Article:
Today’s Word from Pastor Tom Kidd…
What’s God’s name?
Larry? Freda Mae? Mohammed? Jesus? Most of us would just probably defer to “God,” yet God is not a name. So, what is God’s name? Probably not a question you ever thought of. As Christians we confess God was incarnate in Jesus, as such we confer on Jesus the title Christ. Jesus is the Christ. Jesus has revealed the character of God which has become the standard for our righteousness, i.e. grace. Grace is the standard of our being righteous with God. Grace could be a lovely name for God?
How about Ein Sof? Bet you didn’t think of that one. Kabbalah is the tradition of Jewish mysticism. Kabbalah is highly metaphoric and highly contradictory. Kabbalah is described in language such as: “Indifferent Unity,” “That which thought cannot contain,” “The concealment of secrecy,” “The concealed light.” If this is getting a little woo-woo for you hang on, this is actually going somewhere (you know though, I just love this stuff).
Anyway, according to Kabbalah, God becomes known through the process of creation and before creation happens (think of Genesis chapters 1-3, or John 1:1-18) the name given to God according to Jewish mysticism is Ein Sof which means boundless, or The Infinite. This is where it gets really interesting. Again, according to Kabbalah, for God to become known, Creation must happen. How does God create the universe in its enormous zillion light years entirety? God creates a vacuum. Yep, a pin prick, smaller than the parts of an atom, and into that vacuum God enters into history. Into that smaller-than-a-neuron space, God enters in and expands into the story of all of creation in all its zillion light years that we might experience and know God. Welcome to Kabbalah.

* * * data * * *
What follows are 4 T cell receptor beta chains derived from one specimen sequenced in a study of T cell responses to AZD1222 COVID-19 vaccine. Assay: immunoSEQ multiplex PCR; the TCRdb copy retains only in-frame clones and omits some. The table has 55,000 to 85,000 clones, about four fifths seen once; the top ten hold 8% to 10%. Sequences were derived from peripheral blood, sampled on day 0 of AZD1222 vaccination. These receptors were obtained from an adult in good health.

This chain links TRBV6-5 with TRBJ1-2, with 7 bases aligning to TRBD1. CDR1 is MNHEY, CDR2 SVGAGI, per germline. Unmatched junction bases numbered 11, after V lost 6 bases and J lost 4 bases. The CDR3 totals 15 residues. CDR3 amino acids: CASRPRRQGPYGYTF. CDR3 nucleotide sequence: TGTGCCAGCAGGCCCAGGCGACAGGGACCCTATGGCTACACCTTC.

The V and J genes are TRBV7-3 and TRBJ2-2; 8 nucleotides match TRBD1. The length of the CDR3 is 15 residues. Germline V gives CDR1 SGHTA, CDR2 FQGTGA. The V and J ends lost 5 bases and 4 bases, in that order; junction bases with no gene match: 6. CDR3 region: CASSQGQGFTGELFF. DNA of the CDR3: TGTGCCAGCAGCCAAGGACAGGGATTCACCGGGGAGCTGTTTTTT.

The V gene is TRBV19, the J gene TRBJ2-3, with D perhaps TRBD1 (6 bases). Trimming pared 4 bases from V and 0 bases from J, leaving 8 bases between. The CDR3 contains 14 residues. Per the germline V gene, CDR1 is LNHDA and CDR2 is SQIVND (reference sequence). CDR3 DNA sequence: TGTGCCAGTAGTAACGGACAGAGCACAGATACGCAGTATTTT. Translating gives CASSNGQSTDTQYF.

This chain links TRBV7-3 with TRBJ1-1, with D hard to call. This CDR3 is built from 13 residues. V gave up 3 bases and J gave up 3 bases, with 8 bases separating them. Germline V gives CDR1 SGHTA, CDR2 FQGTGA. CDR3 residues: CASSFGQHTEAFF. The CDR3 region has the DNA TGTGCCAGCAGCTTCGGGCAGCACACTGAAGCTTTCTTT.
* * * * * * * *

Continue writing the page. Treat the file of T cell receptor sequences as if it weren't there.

If this sounds a lot like the Big Bang Theory, it should. The big bang story has existed in its own form as a part of Kabbalah theology since 13th century Spain. Just think, this all began with a vacuum. In the midst of our personal nothing; into that place of empty where we feel void of any answers; into the real moments of vacuum in our personal life; God comes and expands that we might know God. God wants to be known and according to Kabbalah, God uses our moments of vacuum to make him/herself known through the ongoing story of creation. Fascinating. Our moments of “vacuum” are not a dead end, not a black hole of despair, they are literally the place where God comes to start the creation story anew in our life. That we might know God. It is all about knowing God.
To use the language of Kabbala, this is where the transcendent (unknowable) God meets with the immanent (knowable) God. “In the beginning was the Word and the Word was with God, and the Word was God… The Word became flesh, and made his dwelling among us. We have seen his glory…” John 1:1 & John 1:14. The transcendent meets the immanent, i.e. the God we cannot know and the God we can know in Jesus meet in this vacuum.
Okay, if you’ve made it this far you might have either glazed over or are looking for the Tylenol. Here is the point, it is not complicated… God uses moments of nothing to create new life. And there are these enormously wealthy traditions of faith which would encourage us in such moments of vacuum to sit quietly, breathe deeply, and wait… “Be still and know that I am God” (Ps 46:10).
I am practicing waiting,